- The Washington Times - Monday, February 26, 2018

The White House strategy to fix DACA and crack down on illegal immigration has shifted to the House and building support for get-tough legislation that could see a vote by mid-March, a senior administration official said Monday.

The effort is focused on an enforcement-heavy bill by House Judiciary Committee Chairman Bob Goodlatte that the White House views as its best bet to clear the House and put pressure on reluctant Senate Democrats to strike a deal.

“The White House right now is fully committed to the Goodlatte bill and trying to pass the Goodlatte bill out of the House,” the official told The Washington Times.

The White House is convinced the House is in the driver’s seat after a the Senate earlier this month killed a series of three bills that each offering a path to citizenship for at least 1.8 million so-called illegal immigrant Dreamers, whose Obama-era DACA deportation amnesty is in jeopardy.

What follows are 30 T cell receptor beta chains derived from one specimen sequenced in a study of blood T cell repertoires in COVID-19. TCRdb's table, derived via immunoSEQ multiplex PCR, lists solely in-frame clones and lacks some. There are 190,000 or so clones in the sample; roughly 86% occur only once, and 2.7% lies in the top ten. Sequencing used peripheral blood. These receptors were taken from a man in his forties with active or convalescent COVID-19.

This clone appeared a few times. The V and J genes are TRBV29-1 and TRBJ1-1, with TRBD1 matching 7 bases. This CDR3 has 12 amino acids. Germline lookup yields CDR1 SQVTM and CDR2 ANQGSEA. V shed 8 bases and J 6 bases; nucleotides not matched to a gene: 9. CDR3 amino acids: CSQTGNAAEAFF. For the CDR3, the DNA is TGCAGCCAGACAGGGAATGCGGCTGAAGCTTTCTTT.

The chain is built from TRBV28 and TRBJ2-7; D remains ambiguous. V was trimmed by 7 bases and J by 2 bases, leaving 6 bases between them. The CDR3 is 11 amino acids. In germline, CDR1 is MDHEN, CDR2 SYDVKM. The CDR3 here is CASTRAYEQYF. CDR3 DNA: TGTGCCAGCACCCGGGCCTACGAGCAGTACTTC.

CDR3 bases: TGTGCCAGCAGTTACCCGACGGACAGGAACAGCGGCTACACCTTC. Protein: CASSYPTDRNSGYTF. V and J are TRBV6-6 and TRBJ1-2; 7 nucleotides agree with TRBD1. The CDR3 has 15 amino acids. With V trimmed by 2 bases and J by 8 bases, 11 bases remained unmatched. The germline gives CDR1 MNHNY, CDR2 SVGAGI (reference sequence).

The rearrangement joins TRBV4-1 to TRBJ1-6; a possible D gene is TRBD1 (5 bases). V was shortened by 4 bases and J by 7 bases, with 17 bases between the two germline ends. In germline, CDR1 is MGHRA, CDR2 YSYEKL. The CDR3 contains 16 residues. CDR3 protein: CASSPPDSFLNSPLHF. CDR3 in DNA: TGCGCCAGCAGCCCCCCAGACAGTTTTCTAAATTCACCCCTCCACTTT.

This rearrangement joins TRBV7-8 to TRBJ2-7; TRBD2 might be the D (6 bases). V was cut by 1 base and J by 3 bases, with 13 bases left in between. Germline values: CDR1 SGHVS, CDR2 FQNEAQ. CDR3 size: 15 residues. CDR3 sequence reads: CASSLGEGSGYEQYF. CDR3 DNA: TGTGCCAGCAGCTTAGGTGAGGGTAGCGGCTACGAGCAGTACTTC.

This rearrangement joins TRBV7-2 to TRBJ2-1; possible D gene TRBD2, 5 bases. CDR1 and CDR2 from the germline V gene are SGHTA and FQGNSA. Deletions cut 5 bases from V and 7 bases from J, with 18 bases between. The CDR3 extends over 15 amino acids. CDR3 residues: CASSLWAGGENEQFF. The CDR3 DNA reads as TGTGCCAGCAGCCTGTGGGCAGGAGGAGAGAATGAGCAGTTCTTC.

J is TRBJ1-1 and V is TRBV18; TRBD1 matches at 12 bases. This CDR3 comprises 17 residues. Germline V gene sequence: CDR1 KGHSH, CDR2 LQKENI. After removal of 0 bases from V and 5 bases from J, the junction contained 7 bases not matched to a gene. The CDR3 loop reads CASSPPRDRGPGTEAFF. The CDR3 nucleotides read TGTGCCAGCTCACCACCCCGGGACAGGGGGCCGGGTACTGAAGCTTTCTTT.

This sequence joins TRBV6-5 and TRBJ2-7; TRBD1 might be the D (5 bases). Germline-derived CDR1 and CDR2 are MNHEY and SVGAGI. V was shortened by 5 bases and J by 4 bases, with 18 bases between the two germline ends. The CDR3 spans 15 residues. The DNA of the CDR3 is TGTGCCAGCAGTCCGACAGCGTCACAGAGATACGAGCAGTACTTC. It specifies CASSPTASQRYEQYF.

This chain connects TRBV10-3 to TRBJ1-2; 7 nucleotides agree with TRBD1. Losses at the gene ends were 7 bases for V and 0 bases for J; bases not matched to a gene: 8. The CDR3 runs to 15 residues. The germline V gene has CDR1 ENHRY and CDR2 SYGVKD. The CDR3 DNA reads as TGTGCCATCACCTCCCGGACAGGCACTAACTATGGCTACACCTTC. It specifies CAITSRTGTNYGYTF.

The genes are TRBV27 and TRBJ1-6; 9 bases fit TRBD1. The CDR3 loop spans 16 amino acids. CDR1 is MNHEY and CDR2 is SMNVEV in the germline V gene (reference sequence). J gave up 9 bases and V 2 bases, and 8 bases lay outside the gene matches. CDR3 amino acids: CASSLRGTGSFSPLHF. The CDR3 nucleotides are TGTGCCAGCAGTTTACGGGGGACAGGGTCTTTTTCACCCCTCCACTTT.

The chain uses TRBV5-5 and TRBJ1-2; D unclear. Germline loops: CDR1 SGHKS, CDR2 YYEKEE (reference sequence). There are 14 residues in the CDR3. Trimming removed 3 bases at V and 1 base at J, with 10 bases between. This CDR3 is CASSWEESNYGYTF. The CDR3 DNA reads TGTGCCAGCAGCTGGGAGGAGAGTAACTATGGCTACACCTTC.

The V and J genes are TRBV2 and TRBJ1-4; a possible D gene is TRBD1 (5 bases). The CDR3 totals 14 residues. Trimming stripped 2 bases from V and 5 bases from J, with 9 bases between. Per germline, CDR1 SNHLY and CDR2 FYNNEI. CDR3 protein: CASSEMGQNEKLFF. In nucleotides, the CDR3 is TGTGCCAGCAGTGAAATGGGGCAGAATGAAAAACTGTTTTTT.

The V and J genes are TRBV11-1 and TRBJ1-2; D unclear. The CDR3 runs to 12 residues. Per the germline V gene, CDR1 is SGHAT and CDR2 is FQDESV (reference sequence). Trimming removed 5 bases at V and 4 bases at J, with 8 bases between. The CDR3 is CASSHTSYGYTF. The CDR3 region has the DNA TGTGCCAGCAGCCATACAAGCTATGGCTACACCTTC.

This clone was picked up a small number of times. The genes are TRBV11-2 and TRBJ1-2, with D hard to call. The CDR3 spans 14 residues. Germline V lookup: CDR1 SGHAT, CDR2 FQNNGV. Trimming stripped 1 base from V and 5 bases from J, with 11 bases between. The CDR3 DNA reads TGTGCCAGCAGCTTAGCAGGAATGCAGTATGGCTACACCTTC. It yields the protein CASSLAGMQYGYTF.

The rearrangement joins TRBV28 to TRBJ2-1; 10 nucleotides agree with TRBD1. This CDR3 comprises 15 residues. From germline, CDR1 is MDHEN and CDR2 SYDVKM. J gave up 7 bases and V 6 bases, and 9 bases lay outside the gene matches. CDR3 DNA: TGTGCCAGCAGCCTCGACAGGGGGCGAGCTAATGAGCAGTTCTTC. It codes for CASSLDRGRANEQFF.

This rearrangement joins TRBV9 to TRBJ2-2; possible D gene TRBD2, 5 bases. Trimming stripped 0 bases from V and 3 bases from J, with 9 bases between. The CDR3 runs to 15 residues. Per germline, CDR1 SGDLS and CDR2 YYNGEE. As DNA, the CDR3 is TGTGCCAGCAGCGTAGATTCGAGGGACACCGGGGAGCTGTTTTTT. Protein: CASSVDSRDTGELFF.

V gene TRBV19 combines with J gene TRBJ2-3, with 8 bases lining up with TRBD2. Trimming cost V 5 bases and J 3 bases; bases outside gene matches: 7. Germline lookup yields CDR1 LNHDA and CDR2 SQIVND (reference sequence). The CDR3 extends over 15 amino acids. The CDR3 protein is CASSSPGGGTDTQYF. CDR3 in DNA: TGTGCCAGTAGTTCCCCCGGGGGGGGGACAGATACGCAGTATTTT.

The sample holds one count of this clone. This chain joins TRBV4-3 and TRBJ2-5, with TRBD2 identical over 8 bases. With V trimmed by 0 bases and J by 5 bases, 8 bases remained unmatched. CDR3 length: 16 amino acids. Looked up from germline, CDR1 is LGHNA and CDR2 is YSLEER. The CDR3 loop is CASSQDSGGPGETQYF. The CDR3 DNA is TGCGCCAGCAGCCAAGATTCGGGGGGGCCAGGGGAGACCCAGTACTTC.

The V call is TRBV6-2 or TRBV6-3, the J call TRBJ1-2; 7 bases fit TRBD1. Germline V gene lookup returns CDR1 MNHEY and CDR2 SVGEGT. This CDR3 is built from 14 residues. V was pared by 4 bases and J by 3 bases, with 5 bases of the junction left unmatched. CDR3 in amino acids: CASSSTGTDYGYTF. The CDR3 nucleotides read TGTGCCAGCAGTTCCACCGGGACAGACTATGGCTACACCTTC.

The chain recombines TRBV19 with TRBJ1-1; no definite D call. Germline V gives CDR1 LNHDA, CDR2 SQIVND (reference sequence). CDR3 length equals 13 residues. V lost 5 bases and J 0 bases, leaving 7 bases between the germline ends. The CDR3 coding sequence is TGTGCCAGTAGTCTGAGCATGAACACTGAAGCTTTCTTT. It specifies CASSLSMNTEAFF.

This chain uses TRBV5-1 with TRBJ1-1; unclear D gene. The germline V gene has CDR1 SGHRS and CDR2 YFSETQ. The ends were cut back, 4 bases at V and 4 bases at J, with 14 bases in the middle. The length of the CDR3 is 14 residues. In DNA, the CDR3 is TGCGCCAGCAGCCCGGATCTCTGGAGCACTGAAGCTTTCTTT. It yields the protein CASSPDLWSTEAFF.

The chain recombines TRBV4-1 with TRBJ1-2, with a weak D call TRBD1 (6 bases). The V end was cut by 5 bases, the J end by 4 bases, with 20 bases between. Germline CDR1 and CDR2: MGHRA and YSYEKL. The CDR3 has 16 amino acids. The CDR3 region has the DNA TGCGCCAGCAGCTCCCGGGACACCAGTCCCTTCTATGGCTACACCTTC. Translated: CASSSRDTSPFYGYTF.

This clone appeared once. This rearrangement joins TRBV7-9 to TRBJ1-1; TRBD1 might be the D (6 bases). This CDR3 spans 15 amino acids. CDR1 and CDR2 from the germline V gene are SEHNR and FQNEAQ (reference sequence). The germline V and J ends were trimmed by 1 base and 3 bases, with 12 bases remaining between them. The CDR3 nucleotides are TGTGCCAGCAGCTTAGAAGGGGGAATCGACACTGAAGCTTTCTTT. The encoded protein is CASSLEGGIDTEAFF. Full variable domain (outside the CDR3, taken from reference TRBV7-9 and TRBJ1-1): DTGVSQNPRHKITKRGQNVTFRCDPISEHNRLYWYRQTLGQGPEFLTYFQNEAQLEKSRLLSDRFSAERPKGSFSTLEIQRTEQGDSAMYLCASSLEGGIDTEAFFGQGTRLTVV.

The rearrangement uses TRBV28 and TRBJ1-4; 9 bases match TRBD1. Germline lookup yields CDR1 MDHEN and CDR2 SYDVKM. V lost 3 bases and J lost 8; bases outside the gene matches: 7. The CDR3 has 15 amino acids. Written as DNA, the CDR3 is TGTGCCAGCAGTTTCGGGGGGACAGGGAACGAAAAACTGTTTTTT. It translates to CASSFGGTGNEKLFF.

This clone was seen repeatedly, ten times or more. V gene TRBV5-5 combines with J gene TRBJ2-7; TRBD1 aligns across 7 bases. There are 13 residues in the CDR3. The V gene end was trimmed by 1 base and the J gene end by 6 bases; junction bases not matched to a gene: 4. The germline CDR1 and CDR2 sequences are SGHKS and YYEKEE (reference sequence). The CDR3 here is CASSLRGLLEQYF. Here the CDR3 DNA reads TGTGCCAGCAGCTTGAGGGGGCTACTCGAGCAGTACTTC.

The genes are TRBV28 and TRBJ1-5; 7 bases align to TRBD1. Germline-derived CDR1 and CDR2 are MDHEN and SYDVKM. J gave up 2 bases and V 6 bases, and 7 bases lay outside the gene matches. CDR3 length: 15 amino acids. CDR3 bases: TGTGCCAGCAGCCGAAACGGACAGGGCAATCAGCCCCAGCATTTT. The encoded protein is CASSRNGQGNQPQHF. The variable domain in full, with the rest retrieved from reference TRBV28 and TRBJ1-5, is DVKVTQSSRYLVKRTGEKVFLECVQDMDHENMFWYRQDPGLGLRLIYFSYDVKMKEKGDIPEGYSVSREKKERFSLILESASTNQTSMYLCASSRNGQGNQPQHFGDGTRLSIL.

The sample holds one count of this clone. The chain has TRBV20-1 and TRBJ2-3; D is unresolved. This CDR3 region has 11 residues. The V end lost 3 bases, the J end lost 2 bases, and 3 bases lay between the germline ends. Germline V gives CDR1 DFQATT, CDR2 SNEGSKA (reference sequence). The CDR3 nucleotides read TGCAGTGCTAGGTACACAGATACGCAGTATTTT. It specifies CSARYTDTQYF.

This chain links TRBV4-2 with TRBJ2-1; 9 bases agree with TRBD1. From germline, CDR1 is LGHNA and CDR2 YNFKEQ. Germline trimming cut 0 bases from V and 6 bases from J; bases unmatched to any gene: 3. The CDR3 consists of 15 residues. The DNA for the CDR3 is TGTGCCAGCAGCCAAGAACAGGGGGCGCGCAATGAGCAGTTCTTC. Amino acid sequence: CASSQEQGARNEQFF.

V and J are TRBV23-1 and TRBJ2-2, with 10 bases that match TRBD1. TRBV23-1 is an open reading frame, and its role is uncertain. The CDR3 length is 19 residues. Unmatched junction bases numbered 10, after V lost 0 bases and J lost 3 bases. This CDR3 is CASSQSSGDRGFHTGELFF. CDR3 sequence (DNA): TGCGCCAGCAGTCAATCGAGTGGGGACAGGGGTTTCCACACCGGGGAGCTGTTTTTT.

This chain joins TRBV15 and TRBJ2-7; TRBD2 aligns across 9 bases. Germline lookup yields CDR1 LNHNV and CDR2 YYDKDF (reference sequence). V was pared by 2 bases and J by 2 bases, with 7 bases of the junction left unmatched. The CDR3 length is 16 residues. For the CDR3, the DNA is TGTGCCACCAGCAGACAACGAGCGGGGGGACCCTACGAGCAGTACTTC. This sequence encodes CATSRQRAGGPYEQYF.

The Goodlatte proposal stops short of a path to citizenship, instead officially sanctioning the DACA program to grant Dreamers renewable legal residency and work permits.

In exchange, the bill would crack down on sanctuary cities, cut back on abuse of the asylum system and allow faster deportation of new illegal immigrants.

President Trump endorsed the bill early in the DACA debate.

The president has received assurances from House Speaker Paul D. Ryan that the GOP team will aggressively whip the Goodlatte bill.

The whip count currently stands in the high 100s among, significantly short of the 218 votes needed to pass the lower chamber, according to the official.

“That is really the name of the game — getting a bill out of the House,” the officials said. “I’m confident they will be able to find a way to get there.”

The 435-member House currently consists of 238 Republicans, 193 Democrats and four vacancies.

White House has given House leaders a green light to cut deals and modifying the Goodlatte bill in order to attract the 218 votes. At that point, the administration expects as many as 25 House Democrats to sign on, adding pressure on the Senate.

A Supreme Court decision Monday let stand the lower court ruling that effectively revived Deferred Action for Childhood Arrivals or DACA, cancelling March 5 phaseout ordered last year by Mr. Trump.

The program continues to face legal challenges and the fate of Dreamers remains in doubt.

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